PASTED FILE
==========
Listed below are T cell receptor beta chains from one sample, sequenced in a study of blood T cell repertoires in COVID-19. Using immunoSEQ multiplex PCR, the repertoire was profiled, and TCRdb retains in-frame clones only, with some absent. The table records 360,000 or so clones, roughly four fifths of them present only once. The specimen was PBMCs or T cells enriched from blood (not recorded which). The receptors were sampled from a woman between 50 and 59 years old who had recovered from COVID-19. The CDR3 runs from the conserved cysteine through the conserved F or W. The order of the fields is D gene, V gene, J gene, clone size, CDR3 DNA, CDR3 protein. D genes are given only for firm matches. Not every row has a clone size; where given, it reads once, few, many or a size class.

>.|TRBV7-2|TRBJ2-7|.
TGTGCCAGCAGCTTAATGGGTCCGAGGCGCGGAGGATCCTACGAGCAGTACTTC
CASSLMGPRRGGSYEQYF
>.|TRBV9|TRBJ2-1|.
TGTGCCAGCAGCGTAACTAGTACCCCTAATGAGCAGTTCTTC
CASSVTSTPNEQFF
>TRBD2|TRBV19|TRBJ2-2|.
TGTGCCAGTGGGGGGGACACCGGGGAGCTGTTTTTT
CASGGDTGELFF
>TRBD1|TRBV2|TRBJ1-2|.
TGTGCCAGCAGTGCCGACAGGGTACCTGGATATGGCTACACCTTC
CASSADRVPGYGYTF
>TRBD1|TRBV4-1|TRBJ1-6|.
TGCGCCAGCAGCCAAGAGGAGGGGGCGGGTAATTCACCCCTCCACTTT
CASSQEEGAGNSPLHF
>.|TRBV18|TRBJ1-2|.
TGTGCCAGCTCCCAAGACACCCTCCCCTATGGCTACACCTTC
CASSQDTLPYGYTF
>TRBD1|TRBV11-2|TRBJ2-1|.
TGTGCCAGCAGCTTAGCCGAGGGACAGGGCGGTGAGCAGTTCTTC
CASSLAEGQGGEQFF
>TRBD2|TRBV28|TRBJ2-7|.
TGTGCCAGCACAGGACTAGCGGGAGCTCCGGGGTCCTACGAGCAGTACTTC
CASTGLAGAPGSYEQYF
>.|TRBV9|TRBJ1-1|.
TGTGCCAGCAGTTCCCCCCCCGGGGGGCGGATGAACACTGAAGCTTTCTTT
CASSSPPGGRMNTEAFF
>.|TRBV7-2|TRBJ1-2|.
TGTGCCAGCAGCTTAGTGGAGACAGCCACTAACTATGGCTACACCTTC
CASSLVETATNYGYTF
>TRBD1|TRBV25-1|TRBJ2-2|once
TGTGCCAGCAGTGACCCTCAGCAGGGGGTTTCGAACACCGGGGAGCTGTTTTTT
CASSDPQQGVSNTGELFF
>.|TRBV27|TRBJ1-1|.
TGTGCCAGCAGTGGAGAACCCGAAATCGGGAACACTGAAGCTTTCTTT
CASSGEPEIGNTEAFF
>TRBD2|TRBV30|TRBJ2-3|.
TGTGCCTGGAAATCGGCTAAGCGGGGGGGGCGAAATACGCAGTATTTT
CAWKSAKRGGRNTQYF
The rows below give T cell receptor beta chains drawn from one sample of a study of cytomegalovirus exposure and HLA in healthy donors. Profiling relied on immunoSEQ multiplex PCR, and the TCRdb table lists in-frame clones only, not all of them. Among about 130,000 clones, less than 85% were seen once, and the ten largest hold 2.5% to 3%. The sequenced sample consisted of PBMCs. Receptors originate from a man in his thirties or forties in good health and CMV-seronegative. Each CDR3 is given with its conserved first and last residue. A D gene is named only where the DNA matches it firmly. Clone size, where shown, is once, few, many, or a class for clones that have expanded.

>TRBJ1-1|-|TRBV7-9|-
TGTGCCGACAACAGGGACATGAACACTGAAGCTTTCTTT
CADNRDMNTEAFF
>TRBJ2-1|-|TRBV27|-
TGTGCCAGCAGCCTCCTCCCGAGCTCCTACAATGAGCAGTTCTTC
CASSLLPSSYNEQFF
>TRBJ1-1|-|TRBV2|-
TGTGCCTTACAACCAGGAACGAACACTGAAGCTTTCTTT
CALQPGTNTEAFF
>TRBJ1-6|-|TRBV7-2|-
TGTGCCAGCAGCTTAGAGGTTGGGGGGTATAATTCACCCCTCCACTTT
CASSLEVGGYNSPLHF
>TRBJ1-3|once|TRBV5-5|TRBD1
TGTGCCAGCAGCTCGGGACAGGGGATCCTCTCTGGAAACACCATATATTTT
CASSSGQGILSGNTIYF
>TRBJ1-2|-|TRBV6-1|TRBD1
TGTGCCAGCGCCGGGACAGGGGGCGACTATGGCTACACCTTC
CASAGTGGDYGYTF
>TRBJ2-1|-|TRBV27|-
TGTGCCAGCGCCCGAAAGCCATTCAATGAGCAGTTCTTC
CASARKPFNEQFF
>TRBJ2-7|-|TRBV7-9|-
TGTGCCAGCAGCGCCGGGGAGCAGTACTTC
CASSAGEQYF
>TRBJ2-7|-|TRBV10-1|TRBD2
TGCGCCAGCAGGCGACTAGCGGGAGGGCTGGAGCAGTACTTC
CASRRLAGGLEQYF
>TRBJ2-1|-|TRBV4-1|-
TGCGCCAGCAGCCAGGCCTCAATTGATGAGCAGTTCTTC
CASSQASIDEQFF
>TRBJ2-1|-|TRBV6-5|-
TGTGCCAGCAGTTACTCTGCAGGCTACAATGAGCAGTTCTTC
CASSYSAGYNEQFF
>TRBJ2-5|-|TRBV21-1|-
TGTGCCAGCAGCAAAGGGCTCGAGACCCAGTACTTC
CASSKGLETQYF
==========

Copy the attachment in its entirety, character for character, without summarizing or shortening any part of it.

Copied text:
Listed below are T cell receptor beta chains from one sample, sequenced in a study of blood T cell repertoires in COVID-19. Using immunoSEQ multiplex PCR, the repertoire was profiled, and TCRdb retains in-frame clones only, with some absent. The table records 360,000 or so clones, roughly four fifths of them present only once. The specimen was PBMCs or T cells enriched from blood (not recorded which). The receptors were sampled from a woman between 50 and 59 years old who had recovered from COVID-19. The CDR3 runs from the conserved cysteine through the conserved F or W. The order of the fields is D gene, V gene, J gene, clone size, CDR3 DNA, CDR3 protein. D genes are given only for firm matches. Not every row has a clone size; where given, it reads once, few, many or a size class.

>.|TRBV7-2|TRBJ2-7|.
TGTGCCAGCAGCTTAATGGGTCCGAGGCGCGGAGGATCCTACGAGCAGTACTTC
CASSLMGPRRGGSYEQYF
>.|TRBV9|TRBJ2-1|.
TGTGCCAGCAGCGTAACTAGTACCCCTAATGAGCAGTTCTTC
CASSVTSTPNEQFF
>TRBD2|TRBV19|TRBJ2-2|.
TGTGCCAGTGGGGGGGACACCGGGGAGCTGTTTTTT
CASGGDTGELFF
>TRBD1|TRBV2|TRBJ1-2|.
TGTGCCAGCAGTGCCGACAGGGTACCTGGATATGGCTACACCTTC
CASSADRVPGYGYTF
>TRBD1|TRBV4-1|TRBJ1-6|.
TGCGCCAGCAGCCAAGAGGAGGGGGCGGGTAATTCACCCCTCCACTTT
CASSQEEGAGNSPLHF
>.|TRBV18|TRBJ1-2|.
TGTGCCAGCTCCCAAGACACCCTCCCCTATGGCTACACCTTC
CASSQDTLPYGYTF
>TRBD1|TRBV11-2|TRBJ2-1|.
TGTGCCAGCAGCTTAGCCGAGGGACAGGGCGGTGAGCAGTTCTTC
CASSLAEGQGGEQFF
>TRBD2|TRBV28|TRBJ2-7|.
TGTGCCAGCACAGGACTAGCGGGAGCTCCGGGGTCCTACGAGCAGTACTTC
CASTGLAGAPGSYEQYF
>.|TRBV9|TRBJ1-1|.
TGTGCCAGCAGTTCCCCCCCCGGGGGGCGGATGAACACTGAAGCTTTCTTT
CASSSPPGGRMNTEAFF
>.|TRBV7-2|TRBJ1-2|.
TGTGCCAGCAGCTTAGTGGAGACAGCCACTAACTATGGCTACACCTTC
CASSLVETATNYGYTF
>TRBD1|TRBV25-1|TRBJ2-2|once
TGTGCCAGCAGTGACCCTCAGCAGGGGGTTTCGAACACCGGGGAGCTGTTTTTT
CASSDPQQGVSNTGELFF
>.|TRBV27|TRBJ1-1|.
TGTGCCAGCAGTGGAGAACCCGAAATCGGGAACACTGAAGCTTTCTTT
CASSGEPEIGNTEAFF
>TRBD2|TRBV30|TRBJ2-3|.
TGTGCCTGGAAATCGGCTAAGCGGGGGGGGCGAAATACGCAGTATTTT
CAWKSAKRGGRNTQYF
The rows below give T cell receptor beta chains drawn from one sample of a study of cytomegalovirus exposure and HLA in healthy donors. Profiling relied on immunoSEQ multiplex PCR, and the TCRdb table lists in-frame clones only, not all of them. Among about 130,000 clones, less than 85% were seen once, and the ten largest hold 2.5% to 3%. The sequenced sample consisted of PBMCs. Receptors originate from a man in his thirties or forties in good health and CMV-seronegative. Each CDR3 is given with its conserved first and last residue. A D gene is named only where the DNA matches it firmly. Clone size, where shown, is once, few, many, or a class for clones that have expanded.

>TRBJ1-1|-|TRBV7-9|-
TGTGCCGACAACAGGGACATGAACACTGAAGCTTTCTTT
CADNRDMNTEAFF
>TRBJ2-1|-|TRBV27|-
TGTGCCAGCAGCCTCCTCCCGAGCTCCTACAATGAGCAGTTCTTC
CASSLLPSSYNEQFF
>TRBJ1-1|-|TRBV2|-
TGTGCCTTACAACCAGGAACGAACACTGAAGCTTTCTTT
CALQPGTNTEAFF
>TRBJ1-6|-|TRBV7-2|-
TGTGCCAGCAGCTTAGAGGTTGGGGGGTATAATTCACCCCTCCACTTT
CASSLEVGGYNSPLHF
>TRBJ1-3|once|TRBV5-5|TRBD1
TGTGCCAGCAGCTCGGGACAGGGGATCCTCTCTGGAAACACCATATATTTT
CASSSGQGILSGNTIYF
>TRBJ1-2|-|TRBV6-1|TRBD1
TGTGCCAGCGCCGGGACAGGGGGCGACTATGGCTACACCTTC
CASAGTGGDYGYTF
>TRBJ2-1|-|TRBV27|-
TGTGCCAGCGCCCGAAAGCCATTCAATGAGCAGTTCTTC
CASARKPFNEQFF
>TRBJ2-7|-|TRBV7-9|-
TGTGCCAGCAGCGCCGGGGAGCAGTACTTC
CASSAGEQYF
>TRBJ2-7|-|TRBV10-1|TRBD2
TGCGCCAGCAGGCGACTAGCGGGAGGGCTGGAGCAGTACTTC
CASRRLAGGLEQYF
>TRBJ2-1|-|TRBV4-1|-
TGCGCCAGCAGCCAGGCCTCAATTGATGAGCAGTTCTTC
CASSQASIDEQFF
>TRBJ2-1|-|TRBV6-5|-
TGTGCCAGCAGTTACTCTGCAGGCTACAATGAGCAGTTCTTC
CASSYSAGYNEQFF
>TRBJ2-5|-|TRBV21-1|-
TGTGCCAGCAGCAAAGGGCTCGAGACCCAGTACTTC
CASSKGLETQYF